Very well might have been an L-1011, this was around 1994.
Last DC-10 I flew on had a horrible vibration in the port side engine... not the plane's fault, I blame Delta, and thank my lucky stars that I made it from Miami to Atlanta without something serious happening on the left wing.
Inward opening doors just make sense to engineers.
Outward opening doors are the only rational answer when 35 people are pushing toward an exit in a panic.
Explosive Decompression [wikipedia.org] sucks in an airplane
No, it actually blows out an airplane - see: the Hawaii effect, metal fatigue. http://en.wikipedia.org/wiki/A...
Feed Qt.io, not the trolls.
How about the one that delivers "best" wins - date of delivery is just one aspect to evaluate.
The dogmatism that I have seen and heard on the job and here on Slashdot makes all of you come across as delusional and self aggrandizing.
LOL, you know, I won't dispute the point. Because I agree with it. It's been true for a very long time, and is widespread.
What I suggest is that being an asshole isn't due to a lack of critical thinking skills, it's a personality defect which can subsequently be overcome.
I would append that thought with the idea that some of the most, ahem, challenging colleagues I have encountered seem to have genuine neurological deficits in the social skills areas - they are barely aware of just how bad they are and have little to no clue how to do anything about it.
For some, electroshock therapy seems like a good first line treatment option, but, back in the real world, laughing at them is usually the most productive way through the situations they create.
And, for balance and perspective, most startups also have principals who are not engineers, who hold more shares than engineers, draw bigger salaries than the engineers, and work shorter hours than the engineers - though they do tend to travel more.
Well, somebody has to answer the main phone line, sign for packages, and clean the breakroom....
Replying from an airport as I wait for colleagues to arrive from another city....
I haven't flown for "pleasure" more than once in the last 15 years. The last pleasure trip before that was Miami to Alaska, and there aren't a lot of good options to get to Ketchikan....
Reflecting this morning, airports have actually gotten nicer in the last 20 years, security theater is more amusing than painful, when the lines aren't stupid long.
However, the sardine packing of the trip itself borders on intolerable... I used to be 6'2" - shrinking past 6'1" these days, but unfortunately getting wider in the seat as that happens, and most of the height compresses from the spine, so my legroom problems aren't improving.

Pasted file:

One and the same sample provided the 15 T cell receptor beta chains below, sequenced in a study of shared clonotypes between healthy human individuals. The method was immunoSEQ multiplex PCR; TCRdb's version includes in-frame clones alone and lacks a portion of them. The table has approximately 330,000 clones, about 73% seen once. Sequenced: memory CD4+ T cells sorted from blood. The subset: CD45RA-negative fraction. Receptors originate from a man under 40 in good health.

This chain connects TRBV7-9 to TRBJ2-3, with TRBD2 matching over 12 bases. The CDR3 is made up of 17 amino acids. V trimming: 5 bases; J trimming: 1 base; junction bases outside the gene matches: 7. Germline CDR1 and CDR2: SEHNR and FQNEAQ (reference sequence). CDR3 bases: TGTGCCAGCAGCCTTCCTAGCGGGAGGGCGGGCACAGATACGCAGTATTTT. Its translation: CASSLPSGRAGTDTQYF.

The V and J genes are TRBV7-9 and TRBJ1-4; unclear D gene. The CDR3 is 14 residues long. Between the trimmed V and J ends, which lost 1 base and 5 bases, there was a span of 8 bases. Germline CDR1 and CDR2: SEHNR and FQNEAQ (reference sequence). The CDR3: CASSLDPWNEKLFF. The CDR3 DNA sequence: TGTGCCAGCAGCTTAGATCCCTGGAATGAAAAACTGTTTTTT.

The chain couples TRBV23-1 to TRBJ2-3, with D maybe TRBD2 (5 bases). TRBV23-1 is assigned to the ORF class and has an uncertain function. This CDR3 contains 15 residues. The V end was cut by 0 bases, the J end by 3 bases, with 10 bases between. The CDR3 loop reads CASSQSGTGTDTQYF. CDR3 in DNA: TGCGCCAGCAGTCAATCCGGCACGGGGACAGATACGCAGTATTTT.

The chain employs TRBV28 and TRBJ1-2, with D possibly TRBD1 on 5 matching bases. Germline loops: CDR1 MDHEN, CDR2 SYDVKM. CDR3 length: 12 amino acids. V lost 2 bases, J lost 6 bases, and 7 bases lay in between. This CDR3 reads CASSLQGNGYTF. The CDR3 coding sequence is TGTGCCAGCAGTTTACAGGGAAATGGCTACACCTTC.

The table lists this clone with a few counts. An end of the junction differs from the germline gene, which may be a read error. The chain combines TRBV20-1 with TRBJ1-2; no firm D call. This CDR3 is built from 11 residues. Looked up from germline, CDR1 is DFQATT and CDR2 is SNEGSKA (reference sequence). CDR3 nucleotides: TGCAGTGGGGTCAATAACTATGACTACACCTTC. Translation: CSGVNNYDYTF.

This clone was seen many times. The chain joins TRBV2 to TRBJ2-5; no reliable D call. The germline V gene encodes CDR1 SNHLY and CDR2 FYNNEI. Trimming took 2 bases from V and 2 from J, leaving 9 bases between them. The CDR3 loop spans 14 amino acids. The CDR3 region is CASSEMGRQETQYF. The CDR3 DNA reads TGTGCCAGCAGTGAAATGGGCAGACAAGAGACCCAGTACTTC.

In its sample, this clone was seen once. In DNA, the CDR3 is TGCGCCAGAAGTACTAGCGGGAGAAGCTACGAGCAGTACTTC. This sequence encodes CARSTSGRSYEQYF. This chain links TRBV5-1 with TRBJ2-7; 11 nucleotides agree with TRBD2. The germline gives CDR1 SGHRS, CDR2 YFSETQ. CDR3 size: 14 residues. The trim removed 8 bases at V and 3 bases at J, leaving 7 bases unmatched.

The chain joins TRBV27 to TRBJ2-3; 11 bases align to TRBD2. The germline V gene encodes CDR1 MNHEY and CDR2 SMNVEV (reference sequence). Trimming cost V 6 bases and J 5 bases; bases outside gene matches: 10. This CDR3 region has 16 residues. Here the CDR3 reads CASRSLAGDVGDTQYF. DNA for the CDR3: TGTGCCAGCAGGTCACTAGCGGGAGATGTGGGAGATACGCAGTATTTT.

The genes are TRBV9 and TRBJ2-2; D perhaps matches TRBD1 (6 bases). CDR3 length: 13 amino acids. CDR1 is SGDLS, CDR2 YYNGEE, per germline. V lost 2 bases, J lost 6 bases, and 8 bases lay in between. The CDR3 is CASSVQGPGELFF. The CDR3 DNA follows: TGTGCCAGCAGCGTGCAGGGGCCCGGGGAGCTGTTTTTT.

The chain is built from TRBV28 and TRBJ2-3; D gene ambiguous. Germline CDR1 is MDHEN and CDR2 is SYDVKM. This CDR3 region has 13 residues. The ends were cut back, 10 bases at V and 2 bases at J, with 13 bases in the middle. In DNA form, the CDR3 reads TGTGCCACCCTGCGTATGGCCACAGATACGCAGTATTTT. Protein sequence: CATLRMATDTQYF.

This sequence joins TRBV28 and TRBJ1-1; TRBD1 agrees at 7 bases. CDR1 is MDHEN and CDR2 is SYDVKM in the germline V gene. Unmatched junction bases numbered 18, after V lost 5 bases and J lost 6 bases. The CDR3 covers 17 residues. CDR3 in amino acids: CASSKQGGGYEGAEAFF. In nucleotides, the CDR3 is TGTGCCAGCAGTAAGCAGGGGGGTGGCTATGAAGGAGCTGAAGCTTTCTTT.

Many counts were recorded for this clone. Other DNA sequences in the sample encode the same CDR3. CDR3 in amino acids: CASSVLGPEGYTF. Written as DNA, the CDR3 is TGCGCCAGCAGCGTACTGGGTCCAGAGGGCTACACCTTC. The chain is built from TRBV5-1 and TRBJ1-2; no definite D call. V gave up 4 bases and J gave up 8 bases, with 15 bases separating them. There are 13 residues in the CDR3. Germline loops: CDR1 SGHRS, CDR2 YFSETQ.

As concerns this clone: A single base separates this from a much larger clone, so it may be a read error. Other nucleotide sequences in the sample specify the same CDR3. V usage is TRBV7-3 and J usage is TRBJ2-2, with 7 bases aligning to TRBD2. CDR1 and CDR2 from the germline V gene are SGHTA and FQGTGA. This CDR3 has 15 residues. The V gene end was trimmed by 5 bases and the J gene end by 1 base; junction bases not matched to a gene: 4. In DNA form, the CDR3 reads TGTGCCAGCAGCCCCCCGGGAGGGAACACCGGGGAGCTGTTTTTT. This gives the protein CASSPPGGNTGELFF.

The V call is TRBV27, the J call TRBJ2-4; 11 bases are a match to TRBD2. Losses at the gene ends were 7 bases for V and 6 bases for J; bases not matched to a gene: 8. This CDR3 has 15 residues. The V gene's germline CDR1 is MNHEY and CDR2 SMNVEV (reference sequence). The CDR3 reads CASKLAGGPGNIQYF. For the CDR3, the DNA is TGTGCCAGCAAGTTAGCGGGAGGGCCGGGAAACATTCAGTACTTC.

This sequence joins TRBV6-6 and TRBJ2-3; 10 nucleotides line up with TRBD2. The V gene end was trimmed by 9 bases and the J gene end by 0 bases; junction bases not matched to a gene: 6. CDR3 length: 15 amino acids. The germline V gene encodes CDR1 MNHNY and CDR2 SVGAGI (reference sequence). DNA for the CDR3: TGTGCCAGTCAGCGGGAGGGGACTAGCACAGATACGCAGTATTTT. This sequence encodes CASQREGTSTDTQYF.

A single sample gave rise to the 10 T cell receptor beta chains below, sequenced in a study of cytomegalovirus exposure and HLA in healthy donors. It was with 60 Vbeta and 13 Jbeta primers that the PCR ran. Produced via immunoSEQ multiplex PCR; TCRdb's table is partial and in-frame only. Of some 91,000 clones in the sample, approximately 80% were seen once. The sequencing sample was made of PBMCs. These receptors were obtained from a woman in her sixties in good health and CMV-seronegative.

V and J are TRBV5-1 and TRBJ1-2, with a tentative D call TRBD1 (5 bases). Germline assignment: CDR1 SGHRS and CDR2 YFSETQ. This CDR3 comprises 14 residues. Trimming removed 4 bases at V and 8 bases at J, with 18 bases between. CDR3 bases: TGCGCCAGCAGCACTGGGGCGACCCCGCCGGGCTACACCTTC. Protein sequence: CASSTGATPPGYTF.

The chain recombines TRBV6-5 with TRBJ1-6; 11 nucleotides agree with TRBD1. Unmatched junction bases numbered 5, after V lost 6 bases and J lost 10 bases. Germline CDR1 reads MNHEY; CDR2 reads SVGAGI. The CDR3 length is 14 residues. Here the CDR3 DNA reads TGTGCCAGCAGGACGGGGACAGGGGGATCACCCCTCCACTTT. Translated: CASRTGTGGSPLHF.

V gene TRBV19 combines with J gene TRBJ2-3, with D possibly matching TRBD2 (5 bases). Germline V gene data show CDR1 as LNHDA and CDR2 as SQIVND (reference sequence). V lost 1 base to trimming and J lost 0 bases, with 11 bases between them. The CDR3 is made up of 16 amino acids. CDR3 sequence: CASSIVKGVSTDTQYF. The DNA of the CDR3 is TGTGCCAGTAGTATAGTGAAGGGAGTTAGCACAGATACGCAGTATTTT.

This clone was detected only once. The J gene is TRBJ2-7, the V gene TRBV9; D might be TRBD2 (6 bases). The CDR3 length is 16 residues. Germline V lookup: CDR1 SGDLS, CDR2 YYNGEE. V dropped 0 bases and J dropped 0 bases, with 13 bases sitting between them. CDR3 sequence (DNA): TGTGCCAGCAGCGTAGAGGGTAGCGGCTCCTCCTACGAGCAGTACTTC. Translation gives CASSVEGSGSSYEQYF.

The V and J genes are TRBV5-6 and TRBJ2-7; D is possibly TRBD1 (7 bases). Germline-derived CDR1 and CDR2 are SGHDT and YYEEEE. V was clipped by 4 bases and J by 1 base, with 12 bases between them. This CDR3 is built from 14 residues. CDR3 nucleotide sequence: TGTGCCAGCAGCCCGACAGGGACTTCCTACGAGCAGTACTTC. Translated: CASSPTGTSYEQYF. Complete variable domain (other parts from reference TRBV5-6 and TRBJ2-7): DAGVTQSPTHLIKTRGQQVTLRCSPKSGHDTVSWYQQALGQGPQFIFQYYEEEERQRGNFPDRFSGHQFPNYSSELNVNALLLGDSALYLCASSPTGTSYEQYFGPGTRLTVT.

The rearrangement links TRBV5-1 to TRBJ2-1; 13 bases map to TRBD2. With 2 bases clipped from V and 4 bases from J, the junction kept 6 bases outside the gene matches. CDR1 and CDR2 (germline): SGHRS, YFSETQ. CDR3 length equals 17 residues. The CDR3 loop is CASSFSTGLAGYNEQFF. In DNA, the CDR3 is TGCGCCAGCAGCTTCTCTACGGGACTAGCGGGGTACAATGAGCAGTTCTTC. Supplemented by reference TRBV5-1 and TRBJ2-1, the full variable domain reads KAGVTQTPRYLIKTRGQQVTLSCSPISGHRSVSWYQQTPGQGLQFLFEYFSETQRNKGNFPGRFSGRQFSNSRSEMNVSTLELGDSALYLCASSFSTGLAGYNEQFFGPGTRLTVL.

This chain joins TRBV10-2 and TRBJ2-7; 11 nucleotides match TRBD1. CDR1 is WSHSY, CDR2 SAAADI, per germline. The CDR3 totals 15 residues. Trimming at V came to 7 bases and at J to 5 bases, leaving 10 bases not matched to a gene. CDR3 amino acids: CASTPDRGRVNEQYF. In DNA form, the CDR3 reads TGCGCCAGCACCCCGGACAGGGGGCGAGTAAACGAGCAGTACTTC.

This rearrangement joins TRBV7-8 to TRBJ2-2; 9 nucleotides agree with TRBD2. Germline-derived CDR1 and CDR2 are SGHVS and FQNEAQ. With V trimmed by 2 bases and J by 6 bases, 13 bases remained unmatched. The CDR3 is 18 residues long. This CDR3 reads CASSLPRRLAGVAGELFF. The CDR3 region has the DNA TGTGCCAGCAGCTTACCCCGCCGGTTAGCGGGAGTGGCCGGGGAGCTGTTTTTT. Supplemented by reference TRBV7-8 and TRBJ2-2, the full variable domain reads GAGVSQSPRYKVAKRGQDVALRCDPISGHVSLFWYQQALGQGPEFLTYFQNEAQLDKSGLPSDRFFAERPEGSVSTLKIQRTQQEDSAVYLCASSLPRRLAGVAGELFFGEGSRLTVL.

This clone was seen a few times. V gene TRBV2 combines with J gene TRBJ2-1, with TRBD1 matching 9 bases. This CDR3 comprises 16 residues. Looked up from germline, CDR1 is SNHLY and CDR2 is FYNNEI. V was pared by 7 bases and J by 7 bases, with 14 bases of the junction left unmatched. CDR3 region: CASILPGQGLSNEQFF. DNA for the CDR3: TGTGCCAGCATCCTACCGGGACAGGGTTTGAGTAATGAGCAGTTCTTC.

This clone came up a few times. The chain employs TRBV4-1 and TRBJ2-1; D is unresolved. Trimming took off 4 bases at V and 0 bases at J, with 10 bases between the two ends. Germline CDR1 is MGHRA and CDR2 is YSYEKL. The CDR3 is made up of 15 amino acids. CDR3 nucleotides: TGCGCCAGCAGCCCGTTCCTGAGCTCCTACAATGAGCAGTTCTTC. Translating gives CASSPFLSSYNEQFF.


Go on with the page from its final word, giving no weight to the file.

I, personally, would take up air travel for fun again if the 3+3 configurations were switched to 3+2 and a decent legroom pitch were maintained, but none of that seems likely to happen, and it's a shame. If they needed to charge extra for these seats, fine, I'd probably do a 30% premium without blinking, just for the extra space - I don't need a hot towel and a microwaved meal, thanks.
I've got 4 Southwest "free drink" coupons in my wallet right now, but just don't feel like using them on flights that leave at 6am... and the afternoon and evening flights are delayed so often that I'm glad not to be on them, though I will compliment Southwest's mostly "hubless" routing system that provides direct flights between smaller airports, even if it's only once a day, it's nice to have the option.
Now, off to convince my bosses that telecommuting is really more efficient than travel.... seems pretty obvious from this chair.
Somewhere back in the 1990s, Miami popped up as a "high crime" city - above the New York metro area, which was pretty laughable to the large number of essentially dual-residents, people who lived both places off and on through the year. The explanation was in the reporting, NYC cops weren't filing nearly as much paperwork as Miami's "professional law enforcement" were. A decision was made, Miami adopted a more NYC like crime reporting structure, and et-voila' the very next year Miami's crime stats were way down the list.
I lived in the city of Miami during those years, after the switch we had a car stolen from the street infront of the house, had to present ourselves at the police substation (5 miles away, in a bad neighborhood) to report the stolen car. What part of "they just stole our car" didn't they hear? Anyway, got there and had to wait in line 20 minutes before getting the opportunity to report the theft.
But, the associated improvement in crime stats was beneficial for tourism...
There used to be "Business Class" which was more or less the physical space of First, but without the Champagne and Lobster.
For some reason, the three tier aircraft seem to have phased out in favor of two levels of service. In the late 1990s, I flew MIA-SFO several times, and those 767s were still equipped with 3 tier seating, but sold with 2 tier pricing, so if you booked your seats early, you could get business class seats (with economy service) for economy prices - that was quite a good deal, and a major bummer when you missed out booking your seats in time to get the good ones.
Cities (especially big ones like NYC and Miami) have a tendency to under-report crime. Accurately keeping crime statistics only makes them look bad, why would they willingly do that?
How often have you flown on an "unscheduled substitute equipment" flight?
I'm usually happy to have any aircraft to take me to my destination, if the option is spending an unexpected extra night away from home.
Cephalic hypertension is a pretty high price to pay... I'll try Lasik first.